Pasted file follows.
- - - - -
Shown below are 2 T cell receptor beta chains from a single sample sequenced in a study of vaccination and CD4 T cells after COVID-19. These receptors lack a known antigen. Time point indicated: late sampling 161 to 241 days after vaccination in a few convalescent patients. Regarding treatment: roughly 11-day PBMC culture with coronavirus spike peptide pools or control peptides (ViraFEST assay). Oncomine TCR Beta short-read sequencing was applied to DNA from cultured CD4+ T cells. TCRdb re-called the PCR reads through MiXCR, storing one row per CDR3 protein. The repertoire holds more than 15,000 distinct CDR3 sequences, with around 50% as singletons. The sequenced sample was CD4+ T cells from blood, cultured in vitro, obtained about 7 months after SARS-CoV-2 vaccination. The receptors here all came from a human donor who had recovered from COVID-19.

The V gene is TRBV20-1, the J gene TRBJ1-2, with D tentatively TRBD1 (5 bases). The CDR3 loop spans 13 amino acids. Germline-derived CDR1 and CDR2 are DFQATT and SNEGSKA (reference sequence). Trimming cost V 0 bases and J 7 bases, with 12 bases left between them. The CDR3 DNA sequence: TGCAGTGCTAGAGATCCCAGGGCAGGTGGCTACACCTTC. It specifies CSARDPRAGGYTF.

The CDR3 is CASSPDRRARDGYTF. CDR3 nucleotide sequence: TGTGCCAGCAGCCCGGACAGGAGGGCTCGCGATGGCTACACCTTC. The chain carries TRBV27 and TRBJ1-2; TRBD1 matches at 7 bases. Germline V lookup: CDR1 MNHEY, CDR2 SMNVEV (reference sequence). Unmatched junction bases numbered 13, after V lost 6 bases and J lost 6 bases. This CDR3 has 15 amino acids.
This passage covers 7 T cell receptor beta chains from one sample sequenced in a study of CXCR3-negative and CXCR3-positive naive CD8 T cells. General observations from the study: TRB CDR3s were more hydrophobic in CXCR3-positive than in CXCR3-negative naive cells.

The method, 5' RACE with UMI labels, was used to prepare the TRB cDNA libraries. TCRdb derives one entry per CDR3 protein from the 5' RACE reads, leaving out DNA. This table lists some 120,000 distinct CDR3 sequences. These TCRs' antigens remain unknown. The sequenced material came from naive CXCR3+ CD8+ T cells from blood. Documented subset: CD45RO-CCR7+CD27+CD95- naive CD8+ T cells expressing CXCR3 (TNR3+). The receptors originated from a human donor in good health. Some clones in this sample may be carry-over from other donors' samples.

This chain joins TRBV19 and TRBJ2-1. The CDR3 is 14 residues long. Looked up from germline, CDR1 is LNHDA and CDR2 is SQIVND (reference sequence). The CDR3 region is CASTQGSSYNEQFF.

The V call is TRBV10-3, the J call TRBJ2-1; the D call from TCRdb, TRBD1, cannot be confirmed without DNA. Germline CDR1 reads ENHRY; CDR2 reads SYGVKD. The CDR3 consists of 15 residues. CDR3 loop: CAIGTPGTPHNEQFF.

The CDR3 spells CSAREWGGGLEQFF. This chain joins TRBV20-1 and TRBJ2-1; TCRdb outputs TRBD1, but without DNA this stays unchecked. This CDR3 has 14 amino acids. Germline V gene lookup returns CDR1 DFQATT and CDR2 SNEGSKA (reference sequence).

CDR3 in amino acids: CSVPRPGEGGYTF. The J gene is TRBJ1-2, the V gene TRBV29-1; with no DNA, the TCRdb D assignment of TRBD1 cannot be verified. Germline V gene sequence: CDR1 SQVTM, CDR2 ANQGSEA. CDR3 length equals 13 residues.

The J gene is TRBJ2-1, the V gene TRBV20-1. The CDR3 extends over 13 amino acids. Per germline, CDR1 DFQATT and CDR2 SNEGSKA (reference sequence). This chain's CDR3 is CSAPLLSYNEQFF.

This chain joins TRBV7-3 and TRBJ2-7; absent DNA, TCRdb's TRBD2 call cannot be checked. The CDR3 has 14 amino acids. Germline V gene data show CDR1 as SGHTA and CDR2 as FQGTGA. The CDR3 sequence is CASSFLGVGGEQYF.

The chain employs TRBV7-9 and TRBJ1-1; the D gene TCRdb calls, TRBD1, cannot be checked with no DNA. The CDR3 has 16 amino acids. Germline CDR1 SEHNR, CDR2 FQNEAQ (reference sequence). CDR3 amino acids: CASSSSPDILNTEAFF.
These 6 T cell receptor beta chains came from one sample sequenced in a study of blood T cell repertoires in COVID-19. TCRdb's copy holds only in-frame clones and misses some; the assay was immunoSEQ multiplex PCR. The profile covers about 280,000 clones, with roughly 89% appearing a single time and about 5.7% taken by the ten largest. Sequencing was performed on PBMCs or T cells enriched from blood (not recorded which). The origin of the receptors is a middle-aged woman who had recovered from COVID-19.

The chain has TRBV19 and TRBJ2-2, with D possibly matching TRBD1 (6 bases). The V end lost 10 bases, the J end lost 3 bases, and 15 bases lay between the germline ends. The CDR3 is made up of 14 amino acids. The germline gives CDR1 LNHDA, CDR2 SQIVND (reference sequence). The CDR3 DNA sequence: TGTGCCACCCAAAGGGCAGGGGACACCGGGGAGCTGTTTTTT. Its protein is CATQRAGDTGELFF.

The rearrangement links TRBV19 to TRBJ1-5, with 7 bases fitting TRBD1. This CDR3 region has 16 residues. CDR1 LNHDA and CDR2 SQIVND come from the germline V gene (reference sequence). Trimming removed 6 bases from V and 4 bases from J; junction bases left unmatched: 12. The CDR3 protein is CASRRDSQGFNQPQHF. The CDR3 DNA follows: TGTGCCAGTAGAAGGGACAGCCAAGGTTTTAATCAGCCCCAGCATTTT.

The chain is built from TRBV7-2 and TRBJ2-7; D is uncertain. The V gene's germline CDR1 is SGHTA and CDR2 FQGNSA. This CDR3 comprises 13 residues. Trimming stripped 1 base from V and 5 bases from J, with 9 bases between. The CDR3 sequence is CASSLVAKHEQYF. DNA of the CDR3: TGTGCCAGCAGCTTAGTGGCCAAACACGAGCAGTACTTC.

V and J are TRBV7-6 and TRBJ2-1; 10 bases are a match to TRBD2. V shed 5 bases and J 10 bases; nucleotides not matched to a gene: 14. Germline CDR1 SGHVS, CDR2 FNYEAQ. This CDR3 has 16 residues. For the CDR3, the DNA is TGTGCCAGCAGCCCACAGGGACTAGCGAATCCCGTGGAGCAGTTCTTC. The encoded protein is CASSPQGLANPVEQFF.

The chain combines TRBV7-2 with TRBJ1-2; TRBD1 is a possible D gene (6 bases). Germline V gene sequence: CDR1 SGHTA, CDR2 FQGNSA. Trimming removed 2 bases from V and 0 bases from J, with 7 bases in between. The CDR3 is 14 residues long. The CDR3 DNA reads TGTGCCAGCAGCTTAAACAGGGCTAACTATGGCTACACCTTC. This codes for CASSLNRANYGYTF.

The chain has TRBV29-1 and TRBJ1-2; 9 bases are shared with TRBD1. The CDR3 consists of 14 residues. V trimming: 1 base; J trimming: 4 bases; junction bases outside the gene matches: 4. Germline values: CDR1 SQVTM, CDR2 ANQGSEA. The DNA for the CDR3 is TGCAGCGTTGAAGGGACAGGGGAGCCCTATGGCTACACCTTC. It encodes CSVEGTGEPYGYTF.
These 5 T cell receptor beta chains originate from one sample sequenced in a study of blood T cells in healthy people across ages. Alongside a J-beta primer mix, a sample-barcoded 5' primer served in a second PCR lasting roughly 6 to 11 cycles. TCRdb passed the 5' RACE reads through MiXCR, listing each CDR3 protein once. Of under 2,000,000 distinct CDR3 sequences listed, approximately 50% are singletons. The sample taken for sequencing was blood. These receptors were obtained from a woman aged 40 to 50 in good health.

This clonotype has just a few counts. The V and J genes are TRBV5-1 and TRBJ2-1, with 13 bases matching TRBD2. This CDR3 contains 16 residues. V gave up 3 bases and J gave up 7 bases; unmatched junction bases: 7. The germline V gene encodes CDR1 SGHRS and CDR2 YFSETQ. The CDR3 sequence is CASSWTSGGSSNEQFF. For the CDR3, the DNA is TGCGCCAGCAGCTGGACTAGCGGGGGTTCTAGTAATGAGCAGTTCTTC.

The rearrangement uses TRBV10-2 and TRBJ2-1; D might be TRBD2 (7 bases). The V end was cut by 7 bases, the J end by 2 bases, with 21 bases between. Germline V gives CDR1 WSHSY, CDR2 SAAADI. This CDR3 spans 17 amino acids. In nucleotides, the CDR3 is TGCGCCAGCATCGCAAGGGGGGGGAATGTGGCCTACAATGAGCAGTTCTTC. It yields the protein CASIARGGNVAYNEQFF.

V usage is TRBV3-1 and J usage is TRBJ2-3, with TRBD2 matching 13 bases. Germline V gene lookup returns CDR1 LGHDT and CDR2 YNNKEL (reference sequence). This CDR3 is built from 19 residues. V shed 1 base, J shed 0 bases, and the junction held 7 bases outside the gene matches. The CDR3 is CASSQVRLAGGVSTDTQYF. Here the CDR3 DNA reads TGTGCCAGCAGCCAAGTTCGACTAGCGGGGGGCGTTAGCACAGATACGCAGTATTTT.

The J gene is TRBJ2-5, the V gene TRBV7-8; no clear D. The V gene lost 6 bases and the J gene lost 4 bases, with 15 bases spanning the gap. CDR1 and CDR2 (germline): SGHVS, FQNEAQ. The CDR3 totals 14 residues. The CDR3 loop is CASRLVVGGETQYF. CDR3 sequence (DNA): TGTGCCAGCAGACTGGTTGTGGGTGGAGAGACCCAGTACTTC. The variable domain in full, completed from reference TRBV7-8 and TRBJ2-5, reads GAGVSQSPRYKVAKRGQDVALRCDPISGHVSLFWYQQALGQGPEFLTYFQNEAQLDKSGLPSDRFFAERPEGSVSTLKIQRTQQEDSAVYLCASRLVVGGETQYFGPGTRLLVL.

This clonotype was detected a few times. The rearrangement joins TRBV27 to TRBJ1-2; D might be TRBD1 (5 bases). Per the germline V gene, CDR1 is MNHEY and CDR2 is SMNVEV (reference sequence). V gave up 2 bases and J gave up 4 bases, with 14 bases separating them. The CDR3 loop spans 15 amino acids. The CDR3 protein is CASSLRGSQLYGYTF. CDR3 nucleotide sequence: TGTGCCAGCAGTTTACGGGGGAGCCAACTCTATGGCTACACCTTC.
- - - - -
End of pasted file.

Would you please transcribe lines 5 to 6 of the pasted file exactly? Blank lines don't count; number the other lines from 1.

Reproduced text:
The method, 5' RACE with UMI labels, was used to prepare the TRB cDNA libraries. TCRdb derives one entry per CDR3 protein from the 5' RACE reads, leaving out DNA. This table lists some 120,000 distinct CDR3 sequences. These TCRs' antigens remain unknown. The sequenced material came from naive CXCR3+ CD8+ T cells from blood. Documented subset: CD45RO-CCR7+CD27+CD95- naive CD8+ T cells expressing CXCR3 (TNR3+). The receptors originated from a human donor in good health. Some clones in this sample may be carry-over from other donors' samples.

This chain joins TRBV19 and TRBJ2-1. The CDR3 is 14 residues long. Looked up from germline, CDR1 is LNHDA and CDR2 is SQIVND (reference sequence). The CDR3 region is CASTQGSSYNEQFF.